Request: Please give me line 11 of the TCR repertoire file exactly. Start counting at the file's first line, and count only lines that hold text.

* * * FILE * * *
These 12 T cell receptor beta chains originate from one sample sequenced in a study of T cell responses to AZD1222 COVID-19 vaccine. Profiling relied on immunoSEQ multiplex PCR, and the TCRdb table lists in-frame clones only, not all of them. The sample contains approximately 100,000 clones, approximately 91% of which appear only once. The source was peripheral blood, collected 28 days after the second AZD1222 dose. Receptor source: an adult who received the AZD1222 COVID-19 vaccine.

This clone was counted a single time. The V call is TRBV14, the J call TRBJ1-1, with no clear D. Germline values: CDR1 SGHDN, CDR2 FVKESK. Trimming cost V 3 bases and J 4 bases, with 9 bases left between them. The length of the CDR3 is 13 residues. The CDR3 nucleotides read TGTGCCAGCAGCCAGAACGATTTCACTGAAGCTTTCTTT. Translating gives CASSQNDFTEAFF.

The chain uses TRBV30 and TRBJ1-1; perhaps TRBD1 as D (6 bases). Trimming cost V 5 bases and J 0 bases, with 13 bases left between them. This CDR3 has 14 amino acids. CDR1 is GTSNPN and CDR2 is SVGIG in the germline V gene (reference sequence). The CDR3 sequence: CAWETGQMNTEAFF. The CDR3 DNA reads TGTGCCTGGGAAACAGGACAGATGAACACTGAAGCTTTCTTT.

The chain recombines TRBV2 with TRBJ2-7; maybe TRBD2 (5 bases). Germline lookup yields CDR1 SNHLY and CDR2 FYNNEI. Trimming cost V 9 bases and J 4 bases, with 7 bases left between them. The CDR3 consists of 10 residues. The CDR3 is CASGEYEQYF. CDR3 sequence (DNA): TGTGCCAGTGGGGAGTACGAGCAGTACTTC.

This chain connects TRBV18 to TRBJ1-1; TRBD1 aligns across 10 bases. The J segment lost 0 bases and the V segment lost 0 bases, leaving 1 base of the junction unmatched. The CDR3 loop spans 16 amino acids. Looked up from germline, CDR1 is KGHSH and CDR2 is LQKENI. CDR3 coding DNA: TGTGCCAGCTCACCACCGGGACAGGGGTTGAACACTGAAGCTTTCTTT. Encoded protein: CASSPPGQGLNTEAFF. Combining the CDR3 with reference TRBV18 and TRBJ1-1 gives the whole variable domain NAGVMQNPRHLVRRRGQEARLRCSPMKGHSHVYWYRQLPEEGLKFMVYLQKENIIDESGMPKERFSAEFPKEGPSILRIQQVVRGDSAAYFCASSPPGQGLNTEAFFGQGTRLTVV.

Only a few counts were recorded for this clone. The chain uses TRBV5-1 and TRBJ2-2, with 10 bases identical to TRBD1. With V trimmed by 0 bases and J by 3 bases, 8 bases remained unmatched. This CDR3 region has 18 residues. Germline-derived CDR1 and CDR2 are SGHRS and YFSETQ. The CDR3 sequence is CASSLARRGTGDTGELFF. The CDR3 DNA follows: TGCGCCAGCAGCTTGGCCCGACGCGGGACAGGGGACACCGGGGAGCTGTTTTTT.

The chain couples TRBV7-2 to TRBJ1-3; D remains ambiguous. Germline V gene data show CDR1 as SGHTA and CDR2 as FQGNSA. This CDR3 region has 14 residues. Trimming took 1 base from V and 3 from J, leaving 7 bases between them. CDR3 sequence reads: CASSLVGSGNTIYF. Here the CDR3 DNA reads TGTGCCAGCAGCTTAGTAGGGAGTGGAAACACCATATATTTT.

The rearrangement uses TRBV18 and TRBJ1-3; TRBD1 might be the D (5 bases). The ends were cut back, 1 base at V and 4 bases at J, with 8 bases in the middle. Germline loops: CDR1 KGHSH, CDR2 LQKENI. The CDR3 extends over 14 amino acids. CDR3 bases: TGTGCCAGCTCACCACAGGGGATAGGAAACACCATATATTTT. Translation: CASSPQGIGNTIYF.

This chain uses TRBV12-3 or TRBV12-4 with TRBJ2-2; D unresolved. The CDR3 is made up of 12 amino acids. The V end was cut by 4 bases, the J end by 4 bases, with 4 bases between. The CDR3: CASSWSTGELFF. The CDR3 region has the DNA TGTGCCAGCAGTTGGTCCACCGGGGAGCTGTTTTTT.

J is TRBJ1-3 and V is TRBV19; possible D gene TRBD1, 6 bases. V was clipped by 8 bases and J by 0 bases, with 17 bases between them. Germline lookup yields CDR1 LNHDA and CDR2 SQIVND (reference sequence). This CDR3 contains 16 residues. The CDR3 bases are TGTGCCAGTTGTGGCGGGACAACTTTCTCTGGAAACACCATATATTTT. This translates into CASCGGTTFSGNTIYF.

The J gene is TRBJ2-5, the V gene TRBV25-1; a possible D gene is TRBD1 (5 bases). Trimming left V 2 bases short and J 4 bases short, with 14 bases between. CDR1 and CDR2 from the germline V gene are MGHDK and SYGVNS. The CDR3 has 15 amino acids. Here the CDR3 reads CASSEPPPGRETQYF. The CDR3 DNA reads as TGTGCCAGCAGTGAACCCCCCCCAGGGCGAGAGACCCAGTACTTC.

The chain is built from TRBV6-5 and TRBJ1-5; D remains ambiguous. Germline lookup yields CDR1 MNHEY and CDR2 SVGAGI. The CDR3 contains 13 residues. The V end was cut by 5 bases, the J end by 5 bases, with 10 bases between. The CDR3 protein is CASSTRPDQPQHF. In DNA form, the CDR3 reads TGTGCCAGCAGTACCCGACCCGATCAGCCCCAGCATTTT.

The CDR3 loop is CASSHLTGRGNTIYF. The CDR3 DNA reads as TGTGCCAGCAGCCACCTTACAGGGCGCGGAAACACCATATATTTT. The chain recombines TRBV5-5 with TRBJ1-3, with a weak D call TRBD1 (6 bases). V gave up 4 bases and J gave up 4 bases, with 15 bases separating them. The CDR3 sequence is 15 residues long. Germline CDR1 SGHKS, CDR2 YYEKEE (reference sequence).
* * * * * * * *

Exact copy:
The J gene is TRBJ2-5, the V gene TRBV25-1; a possible D gene is TRBD1 (5 bases). Trimming left V 2 bases short and J 4 bases short, with 14 bases between. CDR1 and CDR2 from the germline V gene are MGHDK and SYGVNS. The CDR3 has 15 amino acids. Here the CDR3 reads CASSEPPPGRETQYF. The CDR3 DNA reads as TGTGCCAGCAGTGAACCCCCCCCAGGGCGAGAGACCCAGTACTTC.